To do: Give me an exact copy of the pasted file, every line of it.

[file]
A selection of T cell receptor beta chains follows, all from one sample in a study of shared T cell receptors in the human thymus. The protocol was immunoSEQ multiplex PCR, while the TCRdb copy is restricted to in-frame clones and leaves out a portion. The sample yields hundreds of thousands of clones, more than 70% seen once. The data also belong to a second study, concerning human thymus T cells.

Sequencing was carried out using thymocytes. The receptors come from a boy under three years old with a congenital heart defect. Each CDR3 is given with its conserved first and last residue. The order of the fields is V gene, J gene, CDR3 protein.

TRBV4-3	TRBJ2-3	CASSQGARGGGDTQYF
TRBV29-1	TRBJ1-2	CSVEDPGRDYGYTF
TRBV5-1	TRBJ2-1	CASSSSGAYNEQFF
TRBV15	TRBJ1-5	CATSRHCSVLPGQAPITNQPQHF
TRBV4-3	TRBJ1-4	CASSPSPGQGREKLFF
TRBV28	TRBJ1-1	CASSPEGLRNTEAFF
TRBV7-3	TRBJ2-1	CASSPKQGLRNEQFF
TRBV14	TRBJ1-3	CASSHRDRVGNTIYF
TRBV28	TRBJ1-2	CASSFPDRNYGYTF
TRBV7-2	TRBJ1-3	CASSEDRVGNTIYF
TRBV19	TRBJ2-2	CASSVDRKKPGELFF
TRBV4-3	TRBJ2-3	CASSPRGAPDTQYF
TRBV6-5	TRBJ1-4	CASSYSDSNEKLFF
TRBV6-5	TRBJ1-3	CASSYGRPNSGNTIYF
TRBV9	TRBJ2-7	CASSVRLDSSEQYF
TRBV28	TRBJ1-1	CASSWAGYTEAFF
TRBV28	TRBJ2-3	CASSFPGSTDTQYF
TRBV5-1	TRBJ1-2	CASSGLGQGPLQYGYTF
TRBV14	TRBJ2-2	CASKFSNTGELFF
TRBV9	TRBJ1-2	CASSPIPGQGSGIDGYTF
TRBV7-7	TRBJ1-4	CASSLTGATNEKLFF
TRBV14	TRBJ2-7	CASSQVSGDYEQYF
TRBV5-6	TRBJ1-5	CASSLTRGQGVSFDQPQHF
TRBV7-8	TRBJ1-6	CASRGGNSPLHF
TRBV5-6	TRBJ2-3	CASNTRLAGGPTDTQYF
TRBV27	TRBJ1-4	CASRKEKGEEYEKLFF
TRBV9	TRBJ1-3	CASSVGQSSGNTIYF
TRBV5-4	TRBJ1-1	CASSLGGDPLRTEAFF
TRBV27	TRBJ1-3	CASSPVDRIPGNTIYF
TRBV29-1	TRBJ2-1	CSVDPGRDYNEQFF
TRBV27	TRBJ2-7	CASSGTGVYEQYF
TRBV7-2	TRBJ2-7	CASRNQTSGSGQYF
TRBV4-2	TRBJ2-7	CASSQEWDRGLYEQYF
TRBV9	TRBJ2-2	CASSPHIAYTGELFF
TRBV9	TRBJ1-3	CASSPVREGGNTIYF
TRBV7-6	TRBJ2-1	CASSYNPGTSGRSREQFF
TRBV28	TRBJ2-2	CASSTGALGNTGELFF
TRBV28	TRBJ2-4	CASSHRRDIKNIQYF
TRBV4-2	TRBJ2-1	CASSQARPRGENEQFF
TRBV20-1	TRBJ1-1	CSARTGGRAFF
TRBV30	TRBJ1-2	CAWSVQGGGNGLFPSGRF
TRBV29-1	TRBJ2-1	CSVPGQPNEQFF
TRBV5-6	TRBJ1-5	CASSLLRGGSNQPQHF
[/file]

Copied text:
A selection of T cell receptor beta chains follows, all from one sample in a study of shared T cell receptors in the human thymus. The protocol was immunoSEQ multiplex PCR, while the TCRdb copy is restricted to in-frame clones and leaves out a portion. The sample yields hundreds of thousands of clones, more than 70% seen once. The data also belong to a second study, concerning human thymus T cells.

Sequencing was carried out using thymocytes. The receptors come from a boy under three years old with a congenital heart defect. Each CDR3 is given with its conserved first and last residue. The order of the fields is V gene, J gene, CDR3 protein.

TRBV4-3	TRBJ2-3	CASSQGARGGGDTQYF
TRBV29-1	TRBJ1-2	CSVEDPGRDYGYTF
TRBV5-1	TRBJ2-1	CASSSSGAYNEQFF
TRBV15	TRBJ1-5	CATSRHCSVLPGQAPITNQPQHF
TRBV4-3	TRBJ1-4	CASSPSPGQGREKLFF
TRBV28	TRBJ1-1	CASSPEGLRNTEAFF
TRBV7-3	TRBJ2-1	CASSPKQGLRNEQFF
TRBV14	TRBJ1-3	CASSHRDRVGNTIYF
TRBV28	TRBJ1-2	CASSFPDRNYGYTF
TRBV7-2	TRBJ1-3	CASSEDRVGNTIYF
TRBV19	TRBJ2-2	CASSVDRKKPGELFF
TRBV4-3	TRBJ2-3	CASSPRGAPDTQYF
TRBV6-5	TRBJ1-4	CASSYSDSNEKLFF
TRBV6-5	TRBJ1-3	CASSYGRPNSGNTIYF
TRBV9	TRBJ2-7	CASSVRLDSSEQYF
TRBV28	TRBJ1-1	CASSWAGYTEAFF
TRBV28	TRBJ2-3	CASSFPGSTDTQYF
TRBV5-1	TRBJ1-2	CASSGLGQGPLQYGYTF
TRBV14	TRBJ2-2	CASKFSNTGELFF
TRBV9	TRBJ1-2	CASSPIPGQGSGIDGYTF
TRBV7-7	TRBJ1-4	CASSLTGATNEKLFF
TRBV14	TRBJ2-7	CASSQVSGDYEQYF
TRBV5-6	TRBJ1-5	CASSLTRGQGVSFDQPQHF
TRBV7-8	TRBJ1-6	CASRGGNSPLHF
TRBV5-6	TRBJ2-3	CASNTRLAGGPTDTQYF
TRBV27	TRBJ1-4	CASRKEKGEEYEKLFF
TRBV9	TRBJ1-3	CASSVGQSSGNTIYF
TRBV5-4	TRBJ1-1	CASSLGGDPLRTEAFF
TRBV27	TRBJ1-3	CASSPVDRIPGNTIYF
TRBV29-1	TRBJ2-1	CSVDPGRDYNEQFF
TRBV27	TRBJ2-7	CASSGTGVYEQYF
TRBV7-2	TRBJ2-7	CASRNQTSGSGQYF
TRBV4-2	TRBJ2-7	CASSQEWDRGLYEQYF
TRBV9	TRBJ2-2	CASSPHIAYTGELFF
TRBV9	TRBJ1-3	CASSPVREGGNTIYF
TRBV7-6	TRBJ2-1	CASSYNPGTSGRSREQFF
TRBV28	TRBJ2-2	CASSTGALGNTGELFF
TRBV28	TRBJ2-4	CASSHRRDIKNIQYF
TRBV4-2	TRBJ2-1	CASSQARPRGENEQFF
TRBV20-1	TRBJ1-1	CSARTGGRAFF
TRBV30	TRBJ1-2	CAWSVQGGGNGLFPSGRF
TRBV29-1	TRBJ2-1	CSVPGQPNEQFF
TRBV5-6	TRBJ1-5	CASSLLRGGSNQPQHF